WASHINGTON – Another round of talks aimed at resolving nearly two decades of fighting in Afghanistan has ended without a deal, but the Trump administration is moving ahead regardless with plans to substantially cut the number of U.S. troops and diplomats in the conflicted country.
An overly hasty downsizing of U.S. military, diplomatic and aid personnel could risk sacrificing some of the progress made in human rights and development, some experts warn — especially if no meaningful peace treaty is in place. At the same time, U.S. patience for America’s longest conflict is at an end.
U.S. Special Representative for Afghanistan Zalmay Khalilzad was headed back to Washington on Wednesday to “consult the next steps” after what he described as 10 days of “productive” talks with Taliban leaders in Qatar that focused on technical issues.
“I hope this is the last Eid where #Afghanistan is at war,” he said in a Twitter message marking the Islamic holiday. “I know Afghans yearn for peace. We stand with them and are working hard toward a lasting & honorable peace agreement and a sovereign Afghanistan which poses no threat to any other country.”
The deal that Khalilzad is attempting to negotiate with the Taliban would remove around half of an estimated 20,000 U.S. and other foreign troops from Afghanistan in exchange for guarantees that the country will not once again host radical Islamic militants.
Another key sticking point is declaring a cease-fire. The U.S. is insisting on a halt of bloodshed, but the Taliban sees violence as a potent tool. It has continued detonating bombs and attacking security forces even as the talks dragged on. Taliban representatives are also warning Afghan citizens against voting in next month’s presidential election, threatening to attack election sites.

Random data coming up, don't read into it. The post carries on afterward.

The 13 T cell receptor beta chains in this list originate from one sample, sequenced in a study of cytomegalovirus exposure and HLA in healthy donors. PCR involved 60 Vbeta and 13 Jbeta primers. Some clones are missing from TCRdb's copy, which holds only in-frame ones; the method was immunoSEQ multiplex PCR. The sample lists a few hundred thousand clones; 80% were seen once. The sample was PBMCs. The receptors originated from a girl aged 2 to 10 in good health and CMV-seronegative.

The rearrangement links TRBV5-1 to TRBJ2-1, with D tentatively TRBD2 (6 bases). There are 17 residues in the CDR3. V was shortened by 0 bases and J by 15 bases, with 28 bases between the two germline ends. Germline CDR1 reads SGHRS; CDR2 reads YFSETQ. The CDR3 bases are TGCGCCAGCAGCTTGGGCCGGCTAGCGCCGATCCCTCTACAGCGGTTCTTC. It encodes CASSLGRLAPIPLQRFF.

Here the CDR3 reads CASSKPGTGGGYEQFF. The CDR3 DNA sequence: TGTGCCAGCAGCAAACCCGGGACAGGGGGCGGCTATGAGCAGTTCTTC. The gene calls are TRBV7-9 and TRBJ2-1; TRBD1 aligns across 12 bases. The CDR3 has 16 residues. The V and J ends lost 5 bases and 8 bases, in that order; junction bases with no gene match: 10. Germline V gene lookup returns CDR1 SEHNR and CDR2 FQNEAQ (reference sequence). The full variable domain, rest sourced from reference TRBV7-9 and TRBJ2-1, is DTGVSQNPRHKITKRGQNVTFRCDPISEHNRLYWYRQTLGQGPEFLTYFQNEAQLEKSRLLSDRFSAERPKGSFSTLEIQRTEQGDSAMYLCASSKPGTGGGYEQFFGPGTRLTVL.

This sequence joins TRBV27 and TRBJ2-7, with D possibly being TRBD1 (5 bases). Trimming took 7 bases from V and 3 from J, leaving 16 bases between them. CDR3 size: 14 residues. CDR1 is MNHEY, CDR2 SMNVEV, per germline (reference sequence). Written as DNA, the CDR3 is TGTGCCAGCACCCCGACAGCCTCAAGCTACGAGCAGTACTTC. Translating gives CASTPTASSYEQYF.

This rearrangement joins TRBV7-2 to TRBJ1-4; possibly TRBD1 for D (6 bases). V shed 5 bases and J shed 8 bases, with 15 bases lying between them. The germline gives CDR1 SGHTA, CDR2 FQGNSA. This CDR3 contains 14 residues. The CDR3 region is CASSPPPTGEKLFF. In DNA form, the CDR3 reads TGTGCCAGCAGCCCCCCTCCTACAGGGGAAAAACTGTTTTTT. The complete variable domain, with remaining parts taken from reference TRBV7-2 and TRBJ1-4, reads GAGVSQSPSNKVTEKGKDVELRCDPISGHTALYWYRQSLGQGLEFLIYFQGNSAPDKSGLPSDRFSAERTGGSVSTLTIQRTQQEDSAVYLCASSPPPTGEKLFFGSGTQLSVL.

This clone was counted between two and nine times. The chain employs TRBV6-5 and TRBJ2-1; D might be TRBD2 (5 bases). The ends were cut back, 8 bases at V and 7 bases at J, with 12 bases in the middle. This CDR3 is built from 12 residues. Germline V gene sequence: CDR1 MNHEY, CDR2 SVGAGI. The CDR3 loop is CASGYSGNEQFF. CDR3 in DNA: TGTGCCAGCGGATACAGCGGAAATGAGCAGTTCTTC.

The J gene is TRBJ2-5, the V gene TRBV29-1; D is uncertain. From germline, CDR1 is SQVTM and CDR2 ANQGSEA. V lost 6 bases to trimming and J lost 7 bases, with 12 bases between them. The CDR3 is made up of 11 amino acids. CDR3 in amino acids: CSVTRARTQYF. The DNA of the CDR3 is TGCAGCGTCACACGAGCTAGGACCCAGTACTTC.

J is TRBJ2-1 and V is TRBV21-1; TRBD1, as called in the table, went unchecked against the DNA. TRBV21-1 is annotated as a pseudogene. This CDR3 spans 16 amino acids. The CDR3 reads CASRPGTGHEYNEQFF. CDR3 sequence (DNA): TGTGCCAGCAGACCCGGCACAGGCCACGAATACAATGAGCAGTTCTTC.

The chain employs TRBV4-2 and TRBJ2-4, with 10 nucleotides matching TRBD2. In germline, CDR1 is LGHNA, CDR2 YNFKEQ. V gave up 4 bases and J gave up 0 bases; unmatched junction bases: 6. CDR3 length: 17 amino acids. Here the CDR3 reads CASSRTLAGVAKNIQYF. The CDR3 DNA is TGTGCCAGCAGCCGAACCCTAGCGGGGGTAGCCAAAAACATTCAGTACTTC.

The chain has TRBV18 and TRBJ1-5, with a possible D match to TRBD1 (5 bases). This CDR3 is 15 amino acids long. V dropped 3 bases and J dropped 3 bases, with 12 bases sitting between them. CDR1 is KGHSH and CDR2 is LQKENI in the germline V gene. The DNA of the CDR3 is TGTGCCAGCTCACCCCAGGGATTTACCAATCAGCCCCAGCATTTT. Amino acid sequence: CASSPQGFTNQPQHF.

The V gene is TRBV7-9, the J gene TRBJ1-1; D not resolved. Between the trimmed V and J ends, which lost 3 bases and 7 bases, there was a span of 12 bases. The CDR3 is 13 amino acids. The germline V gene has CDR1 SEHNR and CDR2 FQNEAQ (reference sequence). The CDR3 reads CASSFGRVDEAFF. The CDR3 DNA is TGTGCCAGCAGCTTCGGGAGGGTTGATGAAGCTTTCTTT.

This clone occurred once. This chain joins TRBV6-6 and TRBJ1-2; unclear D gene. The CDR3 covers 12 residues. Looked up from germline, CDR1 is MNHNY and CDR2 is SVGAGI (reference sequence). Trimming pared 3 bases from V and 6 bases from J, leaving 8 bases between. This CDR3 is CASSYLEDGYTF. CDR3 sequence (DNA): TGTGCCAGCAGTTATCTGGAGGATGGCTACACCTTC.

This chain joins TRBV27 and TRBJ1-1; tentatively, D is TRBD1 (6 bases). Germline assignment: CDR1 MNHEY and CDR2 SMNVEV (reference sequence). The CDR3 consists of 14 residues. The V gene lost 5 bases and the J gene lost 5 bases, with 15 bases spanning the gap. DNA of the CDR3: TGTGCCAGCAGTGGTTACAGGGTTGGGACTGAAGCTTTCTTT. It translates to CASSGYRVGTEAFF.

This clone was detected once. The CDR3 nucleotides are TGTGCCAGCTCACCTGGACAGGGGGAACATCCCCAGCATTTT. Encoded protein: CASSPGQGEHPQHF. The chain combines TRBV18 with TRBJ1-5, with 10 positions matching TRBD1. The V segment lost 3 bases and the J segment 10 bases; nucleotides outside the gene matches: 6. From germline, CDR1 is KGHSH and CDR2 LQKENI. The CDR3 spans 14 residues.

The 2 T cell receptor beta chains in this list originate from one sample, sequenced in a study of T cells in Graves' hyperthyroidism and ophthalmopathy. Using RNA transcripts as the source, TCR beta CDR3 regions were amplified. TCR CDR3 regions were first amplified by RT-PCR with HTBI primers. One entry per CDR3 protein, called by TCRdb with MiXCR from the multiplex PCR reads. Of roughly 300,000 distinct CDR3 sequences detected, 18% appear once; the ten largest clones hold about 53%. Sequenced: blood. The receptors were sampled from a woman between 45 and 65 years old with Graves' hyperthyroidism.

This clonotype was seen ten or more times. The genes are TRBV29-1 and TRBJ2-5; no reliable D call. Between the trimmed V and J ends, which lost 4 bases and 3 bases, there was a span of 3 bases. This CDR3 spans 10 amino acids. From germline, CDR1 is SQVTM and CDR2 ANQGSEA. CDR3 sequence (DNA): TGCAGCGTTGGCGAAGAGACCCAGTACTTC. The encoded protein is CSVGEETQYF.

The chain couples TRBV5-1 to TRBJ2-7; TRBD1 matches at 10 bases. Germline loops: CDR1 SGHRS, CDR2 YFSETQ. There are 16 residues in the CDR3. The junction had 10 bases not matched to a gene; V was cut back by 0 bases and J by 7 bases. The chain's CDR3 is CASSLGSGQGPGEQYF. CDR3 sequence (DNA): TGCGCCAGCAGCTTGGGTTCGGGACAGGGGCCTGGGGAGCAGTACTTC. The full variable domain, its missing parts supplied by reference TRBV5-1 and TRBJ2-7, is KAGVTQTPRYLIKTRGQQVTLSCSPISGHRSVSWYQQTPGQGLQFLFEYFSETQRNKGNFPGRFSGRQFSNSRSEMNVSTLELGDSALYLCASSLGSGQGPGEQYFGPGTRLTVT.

“A complete military exit from Afghanistan today would be even more ill-advised and risky than the Obama administration’s disengagement from Iraq in 2011,” Gen. David H. Petraeus, the retired Army general who commanded international troops in Iraq and Afghanistan, wrote in an opinion piece published by The Wall Street Journal over the weekend. “If the Trump administration orders a full pullout from Afghanistan, there is considerably less doubt about what will happen — full-blown civil war and the re-establishment of a terrorist sanctuary as existed when the 9/11 attacks were planned there..